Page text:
She was the most caring and selfless person I know
"She was the most caring and selfless person I know.”
It’s always tragic when we lose someone to a severe allergic reaction no matter how many precautions were taken throughout his or her life. Read about the family and friends of Ashley Frangella, who died five years ago, and how they continue to work tirelessly to raise awareness and money in her honor through Ashley’s Hope for Allergy Awareness (AHAA).
Family Raises Awareness and Funds in Memory of Ashley Frangella
July 7th, 2015
By Kristen Stewart
Although she passed away almost five years ago at the age of 20, Ashley Frangella was, is and always will be surrounded by love.
She was surrounded by love in life as her parents, Frank and Cathee, scoured the limited information they could get their hands on back in the days before facts were so readily available and allergies so commonplace. She was surrounded by the love of her siblings, Dina and Ryan, who helped to keep her safe with watchful eyes, and Kaitlin and Nicholas who learned to read by studying food labels for anything Ashley was allergic to as well as a brother-in-law, Tony, who treated her as his own little sister. She was surrounded by an extended family larger than life as well. Even at school she was surrounded by love from her teachers and administrators who watched out for her and created a safe place she could eat lunch with her friends and feel included.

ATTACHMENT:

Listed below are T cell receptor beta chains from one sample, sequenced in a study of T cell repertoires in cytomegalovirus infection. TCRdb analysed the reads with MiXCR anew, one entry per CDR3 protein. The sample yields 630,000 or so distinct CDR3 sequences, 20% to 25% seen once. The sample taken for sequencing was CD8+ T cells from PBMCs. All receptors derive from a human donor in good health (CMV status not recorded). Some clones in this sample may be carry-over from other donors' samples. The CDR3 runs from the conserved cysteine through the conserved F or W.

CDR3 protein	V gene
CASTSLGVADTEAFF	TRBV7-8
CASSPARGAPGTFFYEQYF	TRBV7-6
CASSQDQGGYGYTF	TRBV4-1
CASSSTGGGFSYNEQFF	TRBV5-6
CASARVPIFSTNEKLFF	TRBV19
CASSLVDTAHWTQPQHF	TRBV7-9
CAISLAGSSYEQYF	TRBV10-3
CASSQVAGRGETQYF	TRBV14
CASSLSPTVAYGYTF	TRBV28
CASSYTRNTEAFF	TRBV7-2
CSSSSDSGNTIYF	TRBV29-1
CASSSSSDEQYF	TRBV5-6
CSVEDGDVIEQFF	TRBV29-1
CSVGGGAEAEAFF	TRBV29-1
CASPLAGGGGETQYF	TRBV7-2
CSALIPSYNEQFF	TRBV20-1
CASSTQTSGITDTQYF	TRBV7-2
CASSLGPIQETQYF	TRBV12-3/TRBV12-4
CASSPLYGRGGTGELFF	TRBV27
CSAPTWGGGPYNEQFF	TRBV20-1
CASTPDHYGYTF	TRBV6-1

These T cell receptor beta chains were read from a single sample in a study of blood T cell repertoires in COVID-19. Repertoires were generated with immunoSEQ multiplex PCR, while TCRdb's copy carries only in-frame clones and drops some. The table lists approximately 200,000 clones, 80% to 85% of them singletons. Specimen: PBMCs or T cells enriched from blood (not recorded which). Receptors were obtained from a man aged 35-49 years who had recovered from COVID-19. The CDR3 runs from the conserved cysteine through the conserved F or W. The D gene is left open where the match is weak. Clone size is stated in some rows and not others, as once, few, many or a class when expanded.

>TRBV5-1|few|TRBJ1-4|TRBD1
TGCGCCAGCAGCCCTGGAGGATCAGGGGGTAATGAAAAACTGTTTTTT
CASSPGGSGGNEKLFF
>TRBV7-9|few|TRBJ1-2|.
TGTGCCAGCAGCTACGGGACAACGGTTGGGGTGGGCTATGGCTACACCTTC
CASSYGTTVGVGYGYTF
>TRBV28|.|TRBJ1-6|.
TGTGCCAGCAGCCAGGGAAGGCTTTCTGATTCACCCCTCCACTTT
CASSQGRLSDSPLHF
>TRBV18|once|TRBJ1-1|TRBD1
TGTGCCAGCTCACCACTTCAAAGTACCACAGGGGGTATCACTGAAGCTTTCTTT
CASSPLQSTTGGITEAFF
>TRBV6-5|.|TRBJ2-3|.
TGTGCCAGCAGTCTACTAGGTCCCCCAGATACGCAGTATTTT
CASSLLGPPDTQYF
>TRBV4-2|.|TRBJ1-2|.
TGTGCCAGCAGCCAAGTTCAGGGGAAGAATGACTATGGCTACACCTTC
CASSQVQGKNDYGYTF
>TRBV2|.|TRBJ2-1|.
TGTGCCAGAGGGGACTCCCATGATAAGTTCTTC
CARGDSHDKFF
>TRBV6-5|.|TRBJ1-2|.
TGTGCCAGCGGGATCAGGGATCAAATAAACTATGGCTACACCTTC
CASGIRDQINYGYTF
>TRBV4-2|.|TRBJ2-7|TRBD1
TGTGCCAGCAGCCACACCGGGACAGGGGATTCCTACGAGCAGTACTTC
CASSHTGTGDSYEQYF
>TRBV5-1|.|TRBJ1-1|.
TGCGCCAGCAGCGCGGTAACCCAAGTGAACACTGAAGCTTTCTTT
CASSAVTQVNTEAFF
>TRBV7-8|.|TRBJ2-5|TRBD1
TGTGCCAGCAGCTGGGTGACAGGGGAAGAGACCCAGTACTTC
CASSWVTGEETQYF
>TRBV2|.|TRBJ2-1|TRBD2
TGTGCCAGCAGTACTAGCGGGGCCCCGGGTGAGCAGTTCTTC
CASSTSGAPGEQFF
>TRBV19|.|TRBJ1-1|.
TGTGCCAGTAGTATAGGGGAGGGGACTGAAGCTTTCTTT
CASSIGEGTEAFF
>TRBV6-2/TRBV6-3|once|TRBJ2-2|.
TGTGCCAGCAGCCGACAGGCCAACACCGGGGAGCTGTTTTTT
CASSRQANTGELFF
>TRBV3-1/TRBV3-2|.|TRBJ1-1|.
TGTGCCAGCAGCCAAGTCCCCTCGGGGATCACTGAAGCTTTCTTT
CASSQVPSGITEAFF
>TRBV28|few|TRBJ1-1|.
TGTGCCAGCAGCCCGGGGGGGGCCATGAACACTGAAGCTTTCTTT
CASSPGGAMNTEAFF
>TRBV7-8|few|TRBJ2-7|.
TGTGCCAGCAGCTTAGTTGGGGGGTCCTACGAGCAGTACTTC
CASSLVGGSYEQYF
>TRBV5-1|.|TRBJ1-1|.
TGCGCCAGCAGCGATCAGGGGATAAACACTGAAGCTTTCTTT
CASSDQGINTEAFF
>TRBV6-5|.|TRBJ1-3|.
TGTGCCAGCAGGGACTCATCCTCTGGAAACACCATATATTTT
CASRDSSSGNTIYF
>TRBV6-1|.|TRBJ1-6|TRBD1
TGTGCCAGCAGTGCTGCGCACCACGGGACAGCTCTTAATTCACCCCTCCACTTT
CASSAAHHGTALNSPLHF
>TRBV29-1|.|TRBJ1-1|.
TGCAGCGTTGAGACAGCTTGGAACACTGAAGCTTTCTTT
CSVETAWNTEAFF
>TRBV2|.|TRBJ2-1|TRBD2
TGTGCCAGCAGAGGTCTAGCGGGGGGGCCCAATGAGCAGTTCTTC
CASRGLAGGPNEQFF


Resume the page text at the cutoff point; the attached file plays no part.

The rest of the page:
Today that love has had to take on a different form but is no less powerful as her family and friends work tirelessly to raise awareness and money in her honor through Ashley’s Hope for Allergy Awareness (AHAA) —a name her mother Cathee Frangella says was chosen for its meaningful acronym of an Ah-Ha! moment; and certainly a family event and true expression of love by family and friends alike.
Described by Ashley’s friends and family as “young, smart, pretty, kind, caring, sensitive, energetic, deeply responsible and spiritual, with a smile to light up a room,” Ashley was any parent’s dream. During her teen years she worked as a children’s party hostess where her knack for working with kids really shone through. After graduating from high school she attended Baruch College in New York City where she studied accounting and worked in retail part-time.
Life for Ashley, however, was rarely easy. As a baby she refused the numerous different formulas (both milk- and soy-based) suggested by the doctor. At the time everyone struggled to understand why but in retrospect Cathee believes her body knew they were harmful to her. It wasn’t until her first true reaction with yogurt, complete with an asthmatic cough, gasping for breath and a trip to the emergency room, that the family learned she had a severe allergy to milk. (She had asthma as well.)
Even after receiving this diagnosis Ashley couldn’t fully appreciate what it really meant or how her life would change. Twenty-plus years ago allergies weren’t as common as they are now and information was hard to find. A diagnosis like that could stagnate even the strongest of individuals. Yet Ashley adjusted and with her family persevered, finding support where they could and learning along the way. The times changed too as allergy-information on food labels became commonplace and more people knew about allergies and how serious they could be.